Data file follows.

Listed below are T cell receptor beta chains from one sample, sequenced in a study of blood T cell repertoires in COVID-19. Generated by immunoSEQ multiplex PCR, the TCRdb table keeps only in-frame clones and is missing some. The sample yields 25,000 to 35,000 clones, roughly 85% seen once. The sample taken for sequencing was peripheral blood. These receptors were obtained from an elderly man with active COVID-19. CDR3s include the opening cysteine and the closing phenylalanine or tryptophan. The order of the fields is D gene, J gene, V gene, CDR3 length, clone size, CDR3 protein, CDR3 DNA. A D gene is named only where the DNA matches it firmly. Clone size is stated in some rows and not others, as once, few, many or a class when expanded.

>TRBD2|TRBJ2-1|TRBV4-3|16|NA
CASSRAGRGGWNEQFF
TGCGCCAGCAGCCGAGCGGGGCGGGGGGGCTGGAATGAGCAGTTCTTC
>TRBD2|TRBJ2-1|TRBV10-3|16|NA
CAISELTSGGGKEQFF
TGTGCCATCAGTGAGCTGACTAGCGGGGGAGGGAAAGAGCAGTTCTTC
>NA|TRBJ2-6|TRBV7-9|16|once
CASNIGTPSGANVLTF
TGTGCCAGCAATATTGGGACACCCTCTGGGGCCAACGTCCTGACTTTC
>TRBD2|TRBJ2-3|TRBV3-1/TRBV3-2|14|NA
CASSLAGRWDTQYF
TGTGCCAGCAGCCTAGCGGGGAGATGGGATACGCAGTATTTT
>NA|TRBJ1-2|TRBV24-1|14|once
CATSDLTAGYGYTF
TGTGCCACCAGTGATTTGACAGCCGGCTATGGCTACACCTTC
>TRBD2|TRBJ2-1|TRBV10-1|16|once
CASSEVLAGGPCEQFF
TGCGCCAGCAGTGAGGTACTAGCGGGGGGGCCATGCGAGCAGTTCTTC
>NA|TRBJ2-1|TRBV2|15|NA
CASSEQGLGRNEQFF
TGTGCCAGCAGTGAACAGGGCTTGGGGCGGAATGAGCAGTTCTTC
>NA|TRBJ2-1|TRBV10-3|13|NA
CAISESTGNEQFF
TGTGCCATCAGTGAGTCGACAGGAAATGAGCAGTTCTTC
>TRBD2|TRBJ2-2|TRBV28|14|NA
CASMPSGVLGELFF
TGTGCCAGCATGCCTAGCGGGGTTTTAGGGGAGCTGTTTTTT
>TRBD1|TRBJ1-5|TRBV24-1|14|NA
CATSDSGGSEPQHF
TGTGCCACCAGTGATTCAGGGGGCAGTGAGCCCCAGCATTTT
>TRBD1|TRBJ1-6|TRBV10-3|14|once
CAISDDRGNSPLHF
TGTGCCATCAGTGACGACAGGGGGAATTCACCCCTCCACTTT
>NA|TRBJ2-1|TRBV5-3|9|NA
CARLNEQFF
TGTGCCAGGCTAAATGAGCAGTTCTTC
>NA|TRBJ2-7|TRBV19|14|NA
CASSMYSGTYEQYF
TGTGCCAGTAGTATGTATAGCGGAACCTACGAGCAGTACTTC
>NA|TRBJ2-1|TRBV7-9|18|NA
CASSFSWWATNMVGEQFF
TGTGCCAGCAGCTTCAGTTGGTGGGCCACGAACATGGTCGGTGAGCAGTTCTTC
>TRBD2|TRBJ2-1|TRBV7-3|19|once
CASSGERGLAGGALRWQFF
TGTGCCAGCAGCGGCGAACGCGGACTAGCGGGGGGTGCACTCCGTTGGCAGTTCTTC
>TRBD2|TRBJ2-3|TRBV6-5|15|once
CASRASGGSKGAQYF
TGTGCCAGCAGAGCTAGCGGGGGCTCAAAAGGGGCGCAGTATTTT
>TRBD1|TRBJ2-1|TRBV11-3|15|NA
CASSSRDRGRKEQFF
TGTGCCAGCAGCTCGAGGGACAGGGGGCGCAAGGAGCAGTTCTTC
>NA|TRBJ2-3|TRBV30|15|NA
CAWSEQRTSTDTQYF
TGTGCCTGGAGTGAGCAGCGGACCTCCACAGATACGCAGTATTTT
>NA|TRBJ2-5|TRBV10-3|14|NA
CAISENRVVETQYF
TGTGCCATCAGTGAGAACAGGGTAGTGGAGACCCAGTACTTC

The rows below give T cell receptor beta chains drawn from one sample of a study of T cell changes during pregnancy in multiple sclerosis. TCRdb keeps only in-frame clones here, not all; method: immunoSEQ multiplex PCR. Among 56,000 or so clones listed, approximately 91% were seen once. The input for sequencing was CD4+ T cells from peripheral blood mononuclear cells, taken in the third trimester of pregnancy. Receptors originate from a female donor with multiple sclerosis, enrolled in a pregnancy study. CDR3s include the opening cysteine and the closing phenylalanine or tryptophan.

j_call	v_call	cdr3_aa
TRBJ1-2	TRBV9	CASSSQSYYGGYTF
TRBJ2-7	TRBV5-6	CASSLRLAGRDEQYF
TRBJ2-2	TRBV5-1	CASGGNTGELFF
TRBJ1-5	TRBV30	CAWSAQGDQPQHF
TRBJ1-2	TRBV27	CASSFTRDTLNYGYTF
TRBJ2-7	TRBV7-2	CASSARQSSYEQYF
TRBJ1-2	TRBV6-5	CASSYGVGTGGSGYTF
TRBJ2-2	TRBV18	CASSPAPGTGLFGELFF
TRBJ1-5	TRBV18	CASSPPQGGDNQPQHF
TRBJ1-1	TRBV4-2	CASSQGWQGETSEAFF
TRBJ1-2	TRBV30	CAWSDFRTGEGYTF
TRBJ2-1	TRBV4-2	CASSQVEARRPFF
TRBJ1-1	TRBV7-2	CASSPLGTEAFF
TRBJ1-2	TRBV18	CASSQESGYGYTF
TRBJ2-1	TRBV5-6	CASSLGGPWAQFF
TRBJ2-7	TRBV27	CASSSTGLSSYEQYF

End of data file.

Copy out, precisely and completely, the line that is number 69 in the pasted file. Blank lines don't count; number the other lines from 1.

TRBJ1-5	TRBV18	CASSPPQGGDNQPQHF